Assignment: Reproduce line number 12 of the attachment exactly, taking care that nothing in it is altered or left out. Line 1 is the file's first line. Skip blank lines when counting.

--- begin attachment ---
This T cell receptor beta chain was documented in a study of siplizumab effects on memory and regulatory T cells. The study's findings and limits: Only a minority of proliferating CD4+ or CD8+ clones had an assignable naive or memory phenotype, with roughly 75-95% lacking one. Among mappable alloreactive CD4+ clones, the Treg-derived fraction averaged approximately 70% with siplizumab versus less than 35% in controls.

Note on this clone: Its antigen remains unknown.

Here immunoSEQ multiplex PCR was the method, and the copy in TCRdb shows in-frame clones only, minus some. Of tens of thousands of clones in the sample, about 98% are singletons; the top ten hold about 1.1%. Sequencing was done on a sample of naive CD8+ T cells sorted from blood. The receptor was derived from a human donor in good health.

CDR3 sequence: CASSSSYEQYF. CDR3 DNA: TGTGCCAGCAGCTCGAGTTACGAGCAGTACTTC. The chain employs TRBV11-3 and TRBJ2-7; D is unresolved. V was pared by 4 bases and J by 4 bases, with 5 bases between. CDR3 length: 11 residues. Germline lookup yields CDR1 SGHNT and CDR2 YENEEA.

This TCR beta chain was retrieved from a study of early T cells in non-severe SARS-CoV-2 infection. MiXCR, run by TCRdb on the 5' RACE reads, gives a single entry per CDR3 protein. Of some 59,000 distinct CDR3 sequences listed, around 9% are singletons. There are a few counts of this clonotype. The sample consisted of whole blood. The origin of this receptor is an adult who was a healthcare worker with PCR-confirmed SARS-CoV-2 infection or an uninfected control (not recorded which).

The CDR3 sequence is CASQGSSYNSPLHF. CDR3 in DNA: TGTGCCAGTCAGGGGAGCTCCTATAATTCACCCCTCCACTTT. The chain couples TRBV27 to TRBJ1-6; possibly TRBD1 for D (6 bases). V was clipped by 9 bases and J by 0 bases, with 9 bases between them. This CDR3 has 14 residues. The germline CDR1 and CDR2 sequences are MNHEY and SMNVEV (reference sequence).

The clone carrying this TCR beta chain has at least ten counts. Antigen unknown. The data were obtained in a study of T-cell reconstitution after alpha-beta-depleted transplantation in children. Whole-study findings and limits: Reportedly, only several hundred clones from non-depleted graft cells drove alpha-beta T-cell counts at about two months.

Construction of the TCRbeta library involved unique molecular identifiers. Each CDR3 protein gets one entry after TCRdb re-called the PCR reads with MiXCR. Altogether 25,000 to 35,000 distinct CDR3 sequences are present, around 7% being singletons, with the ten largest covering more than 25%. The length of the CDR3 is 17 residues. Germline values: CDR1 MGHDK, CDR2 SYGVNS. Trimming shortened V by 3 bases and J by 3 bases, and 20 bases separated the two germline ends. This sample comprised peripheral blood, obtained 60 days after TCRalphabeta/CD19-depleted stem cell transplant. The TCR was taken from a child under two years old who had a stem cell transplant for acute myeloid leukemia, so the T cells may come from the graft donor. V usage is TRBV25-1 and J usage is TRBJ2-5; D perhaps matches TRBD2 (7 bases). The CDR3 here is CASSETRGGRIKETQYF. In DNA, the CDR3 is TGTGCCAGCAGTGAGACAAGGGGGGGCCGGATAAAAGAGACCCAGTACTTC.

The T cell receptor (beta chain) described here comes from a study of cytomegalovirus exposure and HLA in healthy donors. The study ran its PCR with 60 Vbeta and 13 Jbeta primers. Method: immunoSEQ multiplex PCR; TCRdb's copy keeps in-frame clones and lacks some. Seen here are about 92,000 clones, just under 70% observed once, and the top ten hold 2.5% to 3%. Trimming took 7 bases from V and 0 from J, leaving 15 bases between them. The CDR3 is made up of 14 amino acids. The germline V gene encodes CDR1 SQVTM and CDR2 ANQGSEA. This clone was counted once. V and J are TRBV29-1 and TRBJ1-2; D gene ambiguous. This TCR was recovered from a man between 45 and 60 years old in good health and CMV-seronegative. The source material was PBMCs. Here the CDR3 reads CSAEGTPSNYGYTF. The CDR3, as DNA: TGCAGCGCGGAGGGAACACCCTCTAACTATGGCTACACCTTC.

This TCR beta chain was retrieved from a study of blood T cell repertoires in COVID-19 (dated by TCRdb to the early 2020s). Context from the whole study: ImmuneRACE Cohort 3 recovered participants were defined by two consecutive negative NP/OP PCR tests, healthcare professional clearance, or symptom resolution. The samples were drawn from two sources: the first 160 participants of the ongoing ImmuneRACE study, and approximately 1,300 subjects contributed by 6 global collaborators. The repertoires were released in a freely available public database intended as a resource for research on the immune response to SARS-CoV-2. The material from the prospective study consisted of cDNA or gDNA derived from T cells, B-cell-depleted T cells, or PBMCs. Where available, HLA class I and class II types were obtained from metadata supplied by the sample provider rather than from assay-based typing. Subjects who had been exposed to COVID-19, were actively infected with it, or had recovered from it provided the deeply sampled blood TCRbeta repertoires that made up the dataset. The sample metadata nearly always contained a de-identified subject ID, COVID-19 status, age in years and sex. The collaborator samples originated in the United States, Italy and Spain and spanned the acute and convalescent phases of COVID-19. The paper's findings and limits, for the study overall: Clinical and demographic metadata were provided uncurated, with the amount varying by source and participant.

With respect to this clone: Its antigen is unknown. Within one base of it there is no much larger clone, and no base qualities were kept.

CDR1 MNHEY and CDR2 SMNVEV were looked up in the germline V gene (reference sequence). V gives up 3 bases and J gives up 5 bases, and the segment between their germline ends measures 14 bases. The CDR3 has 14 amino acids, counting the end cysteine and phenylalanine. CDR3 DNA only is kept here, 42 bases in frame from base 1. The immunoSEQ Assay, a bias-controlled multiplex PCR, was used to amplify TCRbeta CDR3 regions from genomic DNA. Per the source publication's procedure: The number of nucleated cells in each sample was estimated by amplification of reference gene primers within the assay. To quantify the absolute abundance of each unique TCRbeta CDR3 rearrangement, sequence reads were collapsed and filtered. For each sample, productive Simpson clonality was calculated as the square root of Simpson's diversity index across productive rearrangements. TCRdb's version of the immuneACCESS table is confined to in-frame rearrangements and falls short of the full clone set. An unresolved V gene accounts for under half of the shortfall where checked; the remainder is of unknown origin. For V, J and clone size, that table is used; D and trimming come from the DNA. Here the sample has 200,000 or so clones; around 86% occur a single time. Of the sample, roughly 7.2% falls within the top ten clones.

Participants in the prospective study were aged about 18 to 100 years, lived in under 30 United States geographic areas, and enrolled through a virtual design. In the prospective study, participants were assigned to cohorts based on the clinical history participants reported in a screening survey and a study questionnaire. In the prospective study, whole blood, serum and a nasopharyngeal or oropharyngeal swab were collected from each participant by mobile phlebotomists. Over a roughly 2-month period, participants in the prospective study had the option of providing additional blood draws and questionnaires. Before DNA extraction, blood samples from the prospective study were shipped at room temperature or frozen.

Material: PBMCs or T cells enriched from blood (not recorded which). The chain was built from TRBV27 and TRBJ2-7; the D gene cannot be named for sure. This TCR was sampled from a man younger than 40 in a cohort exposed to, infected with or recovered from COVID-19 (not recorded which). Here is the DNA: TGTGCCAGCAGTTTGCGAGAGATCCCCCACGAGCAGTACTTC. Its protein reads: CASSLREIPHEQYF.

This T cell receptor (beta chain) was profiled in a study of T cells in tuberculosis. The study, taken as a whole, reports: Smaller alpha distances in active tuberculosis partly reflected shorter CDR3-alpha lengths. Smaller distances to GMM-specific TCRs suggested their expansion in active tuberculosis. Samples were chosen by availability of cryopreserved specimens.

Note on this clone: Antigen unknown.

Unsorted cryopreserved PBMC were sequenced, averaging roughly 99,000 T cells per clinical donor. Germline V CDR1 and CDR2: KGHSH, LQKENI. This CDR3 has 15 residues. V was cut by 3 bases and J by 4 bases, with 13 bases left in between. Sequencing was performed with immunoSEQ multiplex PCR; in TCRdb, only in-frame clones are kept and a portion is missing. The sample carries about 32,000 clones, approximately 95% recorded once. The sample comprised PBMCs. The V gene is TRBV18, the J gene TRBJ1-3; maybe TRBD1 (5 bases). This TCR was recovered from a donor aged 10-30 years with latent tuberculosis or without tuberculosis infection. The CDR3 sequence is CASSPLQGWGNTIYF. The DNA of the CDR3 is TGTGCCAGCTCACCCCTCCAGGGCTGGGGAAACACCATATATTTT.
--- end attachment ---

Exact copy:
CDR1 MNHEY and CDR2 SMNVEV were looked up in the germline V gene (reference sequence). V gives up 3 bases and J gives up 5 bases, and the segment between their germline ends measures 14 bases. The CDR3 has 14 amino acids, counting the end cysteine and phenylalanine. CDR3 DNA only is kept here, 42 bases in frame from base 1. The immunoSEQ Assay, a bias-controlled multiplex PCR, was used to amplify TCRbeta CDR3 regions from genomic DNA. Per the source publication's procedure: The number of nucleated cells in each sample was estimated by amplification of reference gene primers within the assay. To quantify the absolute abundance of each unique TCRbeta CDR3 rearrangement, sequence reads were collapsed and filtered. For each sample, productive Simpson clonality was calculated as the square root of Simpson's diversity index across productive rearrangements. TCRdb's version of the immuneACCESS table is confined to in-frame rearrangements and falls short of the full clone set. An unresolved V gene accounts for under half of the shortfall where checked; the remainder is of unknown origin. For V, J and clone size, that table is used; D and trimming come from the DNA. Here the sample has 200,000 or so clones; around 86% occur a single time. Of the sample, roughly 7.2% falls within the top ten clones.